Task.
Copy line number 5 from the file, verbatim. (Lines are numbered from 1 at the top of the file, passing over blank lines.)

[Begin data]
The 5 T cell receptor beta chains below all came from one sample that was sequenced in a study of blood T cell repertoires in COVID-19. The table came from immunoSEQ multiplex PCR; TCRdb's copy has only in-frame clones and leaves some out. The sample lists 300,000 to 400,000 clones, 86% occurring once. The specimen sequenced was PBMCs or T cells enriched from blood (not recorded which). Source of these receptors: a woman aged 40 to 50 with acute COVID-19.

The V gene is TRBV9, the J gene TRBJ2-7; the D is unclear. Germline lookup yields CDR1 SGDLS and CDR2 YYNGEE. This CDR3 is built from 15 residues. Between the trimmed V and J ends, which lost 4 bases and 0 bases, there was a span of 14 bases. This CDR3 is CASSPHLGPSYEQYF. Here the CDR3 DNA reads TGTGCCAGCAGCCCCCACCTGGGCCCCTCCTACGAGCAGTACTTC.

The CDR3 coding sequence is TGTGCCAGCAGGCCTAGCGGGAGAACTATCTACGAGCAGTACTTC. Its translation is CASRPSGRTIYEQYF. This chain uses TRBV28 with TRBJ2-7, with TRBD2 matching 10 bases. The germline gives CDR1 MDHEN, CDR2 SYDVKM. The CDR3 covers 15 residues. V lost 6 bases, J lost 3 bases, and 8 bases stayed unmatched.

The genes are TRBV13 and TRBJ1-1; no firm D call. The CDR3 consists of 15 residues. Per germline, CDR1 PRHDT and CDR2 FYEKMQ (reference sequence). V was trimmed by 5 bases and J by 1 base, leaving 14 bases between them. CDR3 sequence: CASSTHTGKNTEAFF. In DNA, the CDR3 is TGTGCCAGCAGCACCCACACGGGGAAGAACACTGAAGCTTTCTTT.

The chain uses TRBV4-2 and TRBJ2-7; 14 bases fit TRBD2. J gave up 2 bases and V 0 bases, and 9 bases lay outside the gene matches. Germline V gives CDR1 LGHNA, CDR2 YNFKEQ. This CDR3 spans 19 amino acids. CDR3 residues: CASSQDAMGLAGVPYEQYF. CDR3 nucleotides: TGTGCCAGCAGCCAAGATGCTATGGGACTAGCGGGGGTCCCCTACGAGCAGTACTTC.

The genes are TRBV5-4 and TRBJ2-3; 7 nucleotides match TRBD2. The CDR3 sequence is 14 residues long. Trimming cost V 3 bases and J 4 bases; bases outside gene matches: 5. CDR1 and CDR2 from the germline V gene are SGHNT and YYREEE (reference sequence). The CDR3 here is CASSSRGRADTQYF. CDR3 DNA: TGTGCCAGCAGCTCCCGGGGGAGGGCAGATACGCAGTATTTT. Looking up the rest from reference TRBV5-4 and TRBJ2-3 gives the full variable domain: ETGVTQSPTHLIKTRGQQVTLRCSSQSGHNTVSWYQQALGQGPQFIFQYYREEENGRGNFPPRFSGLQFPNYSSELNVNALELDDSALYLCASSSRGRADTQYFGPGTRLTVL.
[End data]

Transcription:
The chain uses TRBV4-2 and TRBJ2-7; 14 bases fit TRBD2. J gave up 2 bases and V 0 bases, and 9 bases lay outside the gene matches. Germline V gives CDR1 LGHNA, CDR2 YNFKEQ. This CDR3 spans 19 amino acids. CDR3 residues: CASSQDAMGLAGVPYEQYF. CDR3 nucleotides: TGTGCCAGCAGCCAAGATGCTATGGGACTAGCGGGGGTCCCCTACGAGCAGTACTTC.